LAYTON -- Early next year, the state will begin a road project to make some minor fixes to U.S. 89, but future plans for the road are anything but minor.
As the Utah Department of Transportation prepares to realign a few intersections and add a traffic light along U.S. 89 in Uintah, traffic has increased so much on the road in Weber and Davis counties during the past quarter century that state transportation officials say it will eventually be turned into something resembling a major freeway.
"Eventually we want to turn it into a full-blown freeway with freeway interchanges and a frontage road," said Sam Klemm, spokesman for the Wasatch Front Regional Council, the state's transportation planning arm. "But that's still a ways off."
Klemm said the plan for U.S. 89 is listed on the state's Regional Transportation Plan, which was released earlier this year, but it doesn't exist as a single project. Rather, it is several different projects at spot locations along the road.
"We would start from the south and then move north," Klemm said. "The idea is to remove the intersections along the road and then replace them with freeway-type interchanges. Right now, the plan shows it broken down into several projects, but ultimately it would turn into a full freeway."
Most of the work on the highway is scheduled for phase three of the state's RTP, which means construction would be at least 20 years away, but portions of the work are scheduled in phase two, which is 10 years out.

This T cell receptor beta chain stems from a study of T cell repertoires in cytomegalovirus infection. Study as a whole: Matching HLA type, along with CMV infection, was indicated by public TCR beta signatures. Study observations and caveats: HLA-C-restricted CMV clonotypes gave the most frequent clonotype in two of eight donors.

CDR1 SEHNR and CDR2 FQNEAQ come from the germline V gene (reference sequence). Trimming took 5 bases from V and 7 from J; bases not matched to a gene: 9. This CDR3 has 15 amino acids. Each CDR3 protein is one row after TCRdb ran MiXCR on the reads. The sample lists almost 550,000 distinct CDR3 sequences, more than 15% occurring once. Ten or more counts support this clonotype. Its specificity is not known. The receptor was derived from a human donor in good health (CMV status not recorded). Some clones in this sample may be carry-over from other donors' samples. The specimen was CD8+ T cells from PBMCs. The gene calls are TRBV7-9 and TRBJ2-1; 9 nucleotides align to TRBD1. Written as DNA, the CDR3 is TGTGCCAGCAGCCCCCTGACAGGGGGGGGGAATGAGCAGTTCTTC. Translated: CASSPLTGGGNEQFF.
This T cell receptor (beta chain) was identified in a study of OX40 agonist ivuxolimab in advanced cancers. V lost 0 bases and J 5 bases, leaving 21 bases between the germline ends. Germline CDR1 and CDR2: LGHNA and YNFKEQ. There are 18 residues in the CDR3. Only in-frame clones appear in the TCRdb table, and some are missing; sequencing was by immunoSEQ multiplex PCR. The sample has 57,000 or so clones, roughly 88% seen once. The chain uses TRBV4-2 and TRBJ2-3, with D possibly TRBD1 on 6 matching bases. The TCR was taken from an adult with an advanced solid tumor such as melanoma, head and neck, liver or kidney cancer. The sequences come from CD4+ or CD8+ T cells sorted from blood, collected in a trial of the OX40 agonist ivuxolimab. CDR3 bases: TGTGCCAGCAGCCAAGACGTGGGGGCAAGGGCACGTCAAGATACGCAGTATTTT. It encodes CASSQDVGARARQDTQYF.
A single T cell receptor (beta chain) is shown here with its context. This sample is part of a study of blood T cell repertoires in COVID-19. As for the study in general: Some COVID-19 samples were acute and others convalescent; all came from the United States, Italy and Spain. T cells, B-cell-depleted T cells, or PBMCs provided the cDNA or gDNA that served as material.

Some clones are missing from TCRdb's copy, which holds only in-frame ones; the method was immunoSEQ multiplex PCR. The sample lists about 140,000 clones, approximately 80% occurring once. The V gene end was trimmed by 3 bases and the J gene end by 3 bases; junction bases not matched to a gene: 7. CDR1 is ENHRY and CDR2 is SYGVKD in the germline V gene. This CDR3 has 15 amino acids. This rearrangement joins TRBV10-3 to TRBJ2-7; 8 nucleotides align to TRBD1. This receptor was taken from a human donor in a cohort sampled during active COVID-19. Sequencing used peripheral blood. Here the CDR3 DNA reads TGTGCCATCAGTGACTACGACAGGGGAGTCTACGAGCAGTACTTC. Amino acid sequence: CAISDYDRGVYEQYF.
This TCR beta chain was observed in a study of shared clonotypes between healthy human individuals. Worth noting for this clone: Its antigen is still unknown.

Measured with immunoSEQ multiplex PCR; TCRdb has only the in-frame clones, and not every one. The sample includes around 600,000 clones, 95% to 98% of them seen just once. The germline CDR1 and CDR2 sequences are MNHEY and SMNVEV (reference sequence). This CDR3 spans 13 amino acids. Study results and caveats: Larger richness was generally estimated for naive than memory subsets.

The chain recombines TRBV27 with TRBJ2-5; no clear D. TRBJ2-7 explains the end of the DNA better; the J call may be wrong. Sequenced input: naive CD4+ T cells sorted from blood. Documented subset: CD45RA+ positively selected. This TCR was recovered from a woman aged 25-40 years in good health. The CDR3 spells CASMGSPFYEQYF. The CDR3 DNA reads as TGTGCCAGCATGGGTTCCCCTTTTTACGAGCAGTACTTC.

The road will also be widened by at least one lane in each direction if WFRC's plans come to fruition.
According to statistics from the Utah Department of Transportation, U.S. 89 near the Bernard Fisher Highway in Layton had an average daily traffic volume of 45,415 vehicles.
In 2000, in the same area, the daily number was 41,680, meaning the road has almost 4,000 more cars driving on it every day than it did 10 years ago.
"The traffic numbers on U.S. 89 are steadily increasing," said UDOT Region One spokesman Vic Saunders. "It's a major arterial. There are a lot of commuters who use it every day and we have a lot of big trucks using it."
Saunders said UDOT is investigating a number of projects which are currently in the concept design phase that are a part from what the WFRC has proposed.
"It's an important road in (the Top of Utah)," Saunders said. "And we're always looking at how to improve it."